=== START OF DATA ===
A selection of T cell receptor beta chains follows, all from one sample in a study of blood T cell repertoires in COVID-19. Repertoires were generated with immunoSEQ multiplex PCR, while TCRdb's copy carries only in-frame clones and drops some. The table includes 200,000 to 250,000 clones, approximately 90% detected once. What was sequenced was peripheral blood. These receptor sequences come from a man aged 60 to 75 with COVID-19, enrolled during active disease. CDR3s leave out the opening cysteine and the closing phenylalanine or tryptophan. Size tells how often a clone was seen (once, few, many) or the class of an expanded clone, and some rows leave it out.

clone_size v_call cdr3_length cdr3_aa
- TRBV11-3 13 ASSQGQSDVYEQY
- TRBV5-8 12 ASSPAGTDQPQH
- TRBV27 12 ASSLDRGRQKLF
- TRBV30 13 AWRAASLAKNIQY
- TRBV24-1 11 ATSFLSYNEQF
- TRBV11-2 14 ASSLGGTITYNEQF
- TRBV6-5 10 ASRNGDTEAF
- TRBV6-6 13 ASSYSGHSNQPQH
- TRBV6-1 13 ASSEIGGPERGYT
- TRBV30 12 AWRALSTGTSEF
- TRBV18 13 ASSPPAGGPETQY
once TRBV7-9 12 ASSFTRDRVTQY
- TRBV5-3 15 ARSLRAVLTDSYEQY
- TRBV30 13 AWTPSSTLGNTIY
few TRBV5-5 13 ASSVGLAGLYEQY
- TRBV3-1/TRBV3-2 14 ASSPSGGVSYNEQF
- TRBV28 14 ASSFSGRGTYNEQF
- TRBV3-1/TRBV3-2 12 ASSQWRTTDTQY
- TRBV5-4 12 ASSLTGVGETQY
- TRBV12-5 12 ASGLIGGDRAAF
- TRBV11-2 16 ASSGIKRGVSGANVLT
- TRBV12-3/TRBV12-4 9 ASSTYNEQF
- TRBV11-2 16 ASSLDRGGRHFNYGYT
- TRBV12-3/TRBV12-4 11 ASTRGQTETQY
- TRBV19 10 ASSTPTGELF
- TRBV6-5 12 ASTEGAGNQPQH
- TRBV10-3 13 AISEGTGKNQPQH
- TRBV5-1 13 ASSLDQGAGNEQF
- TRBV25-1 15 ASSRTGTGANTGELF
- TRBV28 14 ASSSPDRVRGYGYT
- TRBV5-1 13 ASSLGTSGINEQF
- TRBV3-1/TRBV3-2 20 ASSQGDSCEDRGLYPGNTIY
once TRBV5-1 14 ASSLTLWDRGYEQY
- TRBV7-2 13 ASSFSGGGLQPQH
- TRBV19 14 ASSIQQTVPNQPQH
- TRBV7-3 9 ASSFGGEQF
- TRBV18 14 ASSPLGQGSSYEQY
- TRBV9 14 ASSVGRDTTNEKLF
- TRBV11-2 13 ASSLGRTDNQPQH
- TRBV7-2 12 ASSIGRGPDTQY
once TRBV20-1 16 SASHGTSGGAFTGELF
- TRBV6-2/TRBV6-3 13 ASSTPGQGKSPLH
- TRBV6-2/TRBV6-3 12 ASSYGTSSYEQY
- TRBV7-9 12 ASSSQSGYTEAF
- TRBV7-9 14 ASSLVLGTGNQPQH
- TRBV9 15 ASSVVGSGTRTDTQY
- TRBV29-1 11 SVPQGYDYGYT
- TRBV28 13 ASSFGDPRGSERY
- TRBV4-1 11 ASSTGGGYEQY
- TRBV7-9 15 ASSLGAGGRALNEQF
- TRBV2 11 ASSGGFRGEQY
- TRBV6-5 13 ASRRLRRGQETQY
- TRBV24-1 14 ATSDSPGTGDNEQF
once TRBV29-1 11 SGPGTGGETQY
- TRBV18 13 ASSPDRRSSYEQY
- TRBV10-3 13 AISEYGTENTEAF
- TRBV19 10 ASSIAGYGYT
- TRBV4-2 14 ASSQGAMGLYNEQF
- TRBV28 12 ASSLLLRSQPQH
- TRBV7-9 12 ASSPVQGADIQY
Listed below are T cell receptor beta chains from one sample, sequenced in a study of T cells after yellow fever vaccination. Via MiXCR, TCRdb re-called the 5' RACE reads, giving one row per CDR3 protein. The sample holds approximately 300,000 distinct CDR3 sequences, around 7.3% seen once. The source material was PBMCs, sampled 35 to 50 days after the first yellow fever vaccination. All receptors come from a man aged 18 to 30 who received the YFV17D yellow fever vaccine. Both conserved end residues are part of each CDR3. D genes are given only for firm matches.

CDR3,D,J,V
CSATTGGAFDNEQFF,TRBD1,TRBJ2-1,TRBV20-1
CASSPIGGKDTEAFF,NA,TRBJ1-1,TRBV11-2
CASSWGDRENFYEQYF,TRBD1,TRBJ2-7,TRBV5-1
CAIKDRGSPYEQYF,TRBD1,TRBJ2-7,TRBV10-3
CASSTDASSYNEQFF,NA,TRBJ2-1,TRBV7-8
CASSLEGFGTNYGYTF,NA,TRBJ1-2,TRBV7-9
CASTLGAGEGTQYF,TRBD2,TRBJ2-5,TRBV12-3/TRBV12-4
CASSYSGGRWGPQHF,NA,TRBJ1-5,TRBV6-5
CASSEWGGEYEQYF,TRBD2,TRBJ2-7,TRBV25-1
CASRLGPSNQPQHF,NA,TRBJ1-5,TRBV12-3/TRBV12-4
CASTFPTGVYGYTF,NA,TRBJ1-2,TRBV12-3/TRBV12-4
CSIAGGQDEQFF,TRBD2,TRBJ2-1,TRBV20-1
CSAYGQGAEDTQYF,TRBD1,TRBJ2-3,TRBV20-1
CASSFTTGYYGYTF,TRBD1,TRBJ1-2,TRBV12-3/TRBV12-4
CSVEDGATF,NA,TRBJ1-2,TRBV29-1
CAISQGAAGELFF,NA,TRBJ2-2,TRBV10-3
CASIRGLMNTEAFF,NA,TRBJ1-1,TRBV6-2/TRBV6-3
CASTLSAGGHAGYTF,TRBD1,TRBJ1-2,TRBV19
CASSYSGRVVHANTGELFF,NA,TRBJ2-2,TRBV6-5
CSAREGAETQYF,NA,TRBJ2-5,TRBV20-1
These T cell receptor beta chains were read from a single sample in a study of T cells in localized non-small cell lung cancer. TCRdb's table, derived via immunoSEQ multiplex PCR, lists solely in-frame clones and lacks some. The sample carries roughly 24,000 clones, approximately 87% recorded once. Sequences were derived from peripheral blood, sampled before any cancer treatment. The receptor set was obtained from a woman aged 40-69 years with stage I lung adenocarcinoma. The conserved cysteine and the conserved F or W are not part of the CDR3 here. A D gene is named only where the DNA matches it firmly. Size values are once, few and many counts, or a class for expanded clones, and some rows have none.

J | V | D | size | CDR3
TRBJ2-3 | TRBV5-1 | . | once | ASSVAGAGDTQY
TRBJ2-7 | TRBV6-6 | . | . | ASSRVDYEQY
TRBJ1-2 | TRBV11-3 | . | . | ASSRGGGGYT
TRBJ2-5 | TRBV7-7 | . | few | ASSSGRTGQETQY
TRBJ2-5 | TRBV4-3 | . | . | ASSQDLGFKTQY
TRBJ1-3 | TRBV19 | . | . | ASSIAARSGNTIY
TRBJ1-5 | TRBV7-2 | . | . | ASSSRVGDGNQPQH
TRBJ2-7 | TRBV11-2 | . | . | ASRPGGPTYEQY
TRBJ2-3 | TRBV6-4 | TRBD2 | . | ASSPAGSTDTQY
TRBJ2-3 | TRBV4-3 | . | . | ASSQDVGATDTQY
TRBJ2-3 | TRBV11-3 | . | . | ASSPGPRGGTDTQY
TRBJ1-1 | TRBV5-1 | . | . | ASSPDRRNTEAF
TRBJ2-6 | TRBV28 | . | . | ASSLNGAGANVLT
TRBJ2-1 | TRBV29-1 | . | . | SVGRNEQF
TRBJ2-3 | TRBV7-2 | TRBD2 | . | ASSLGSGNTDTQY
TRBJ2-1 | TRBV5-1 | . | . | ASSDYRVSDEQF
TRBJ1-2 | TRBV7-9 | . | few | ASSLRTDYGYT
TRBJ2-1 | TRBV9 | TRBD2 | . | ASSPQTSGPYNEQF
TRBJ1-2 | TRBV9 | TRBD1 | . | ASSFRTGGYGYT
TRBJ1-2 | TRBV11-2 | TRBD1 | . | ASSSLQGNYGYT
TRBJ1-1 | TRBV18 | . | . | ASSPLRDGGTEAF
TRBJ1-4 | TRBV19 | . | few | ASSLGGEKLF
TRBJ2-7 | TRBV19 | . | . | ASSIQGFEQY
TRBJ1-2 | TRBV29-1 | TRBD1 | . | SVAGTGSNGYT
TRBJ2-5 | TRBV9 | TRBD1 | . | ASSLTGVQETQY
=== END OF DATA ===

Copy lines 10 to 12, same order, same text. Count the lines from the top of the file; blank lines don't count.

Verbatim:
- TRBV6-6 13 ASSYSGHSNQPQH
- TRBV6-1 13 ASSEIGGPERGYT
- TRBV30 12 AWRALSTGTSEF